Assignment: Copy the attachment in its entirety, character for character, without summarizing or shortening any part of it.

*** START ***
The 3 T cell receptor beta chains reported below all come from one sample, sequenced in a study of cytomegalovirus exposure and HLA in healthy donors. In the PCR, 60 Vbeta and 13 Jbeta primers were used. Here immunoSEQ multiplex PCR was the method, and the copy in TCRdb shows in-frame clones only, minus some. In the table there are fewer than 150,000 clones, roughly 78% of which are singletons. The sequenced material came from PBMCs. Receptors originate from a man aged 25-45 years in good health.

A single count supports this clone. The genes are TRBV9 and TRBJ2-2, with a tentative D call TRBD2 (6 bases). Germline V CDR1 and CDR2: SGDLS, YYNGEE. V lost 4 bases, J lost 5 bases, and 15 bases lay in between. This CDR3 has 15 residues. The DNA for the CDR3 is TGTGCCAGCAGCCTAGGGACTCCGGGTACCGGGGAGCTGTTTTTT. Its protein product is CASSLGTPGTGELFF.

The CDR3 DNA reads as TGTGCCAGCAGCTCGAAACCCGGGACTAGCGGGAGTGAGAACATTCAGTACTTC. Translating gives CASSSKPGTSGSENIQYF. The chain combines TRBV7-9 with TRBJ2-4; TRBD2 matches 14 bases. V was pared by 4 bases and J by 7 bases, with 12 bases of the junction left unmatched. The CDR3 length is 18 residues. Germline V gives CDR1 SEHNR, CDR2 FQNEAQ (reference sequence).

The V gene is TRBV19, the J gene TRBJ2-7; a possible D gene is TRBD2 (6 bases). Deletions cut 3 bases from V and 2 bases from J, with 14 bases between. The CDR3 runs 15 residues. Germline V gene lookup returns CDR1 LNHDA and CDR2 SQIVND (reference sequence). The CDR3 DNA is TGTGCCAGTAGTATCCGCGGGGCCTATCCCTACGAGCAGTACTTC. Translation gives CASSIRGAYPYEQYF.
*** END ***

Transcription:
The 3 T cell receptor beta chains reported below all come from one sample, sequenced in a study of cytomegalovirus exposure and HLA in healthy donors. In the PCR, 60 Vbeta and 13 Jbeta primers were used. Here immunoSEQ multiplex PCR was the method, and the copy in TCRdb shows in-frame clones only, minus some. In the table there are fewer than 150,000 clones, roughly 78% of which are singletons. The sequenced material came from PBMCs. Receptors originate from a man aged 25-45 years in good health.

A single count supports this clone. The genes are TRBV9 and TRBJ2-2, with a tentative D call TRBD2 (6 bases). Germline V CDR1 and CDR2: SGDLS, YYNGEE. V lost 4 bases, J lost 5 bases, and 15 bases lay in between. This CDR3 has 15 residues. The DNA for the CDR3 is TGTGCCAGCAGCCTAGGGACTCCGGGTACCGGGGAGCTGTTTTTT. Its protein product is CASSLGTPGTGELFF.

The CDR3 DNA reads as TGTGCCAGCAGCTCGAAACCCGGGACTAGCGGGAGTGAGAACATTCAGTACTTC. Translating gives CASSSKPGTSGSENIQYF. The chain combines TRBV7-9 with TRBJ2-4; TRBD2 matches 14 bases. V was pared by 4 bases and J by 7 bases, with 12 bases of the junction left unmatched. The CDR3 length is 18 residues. Germline V gives CDR1 SEHNR, CDR2 FQNEAQ (reference sequence).

The V gene is TRBV19, the J gene TRBJ2-7; a possible D gene is TRBD2 (6 bases). Deletions cut 3 bases from V and 2 bases from J, with 14 bases between. The CDR3 runs 15 residues. Germline V gene lookup returns CDR1 LNHDA and CDR2 SQIVND (reference sequence). The CDR3 DNA is TGTGCCAGTAGTATCCGCGGGGCCTATCCCTACGAGCAGTACTTC. Translation gives CASSIRGAYPYEQYF.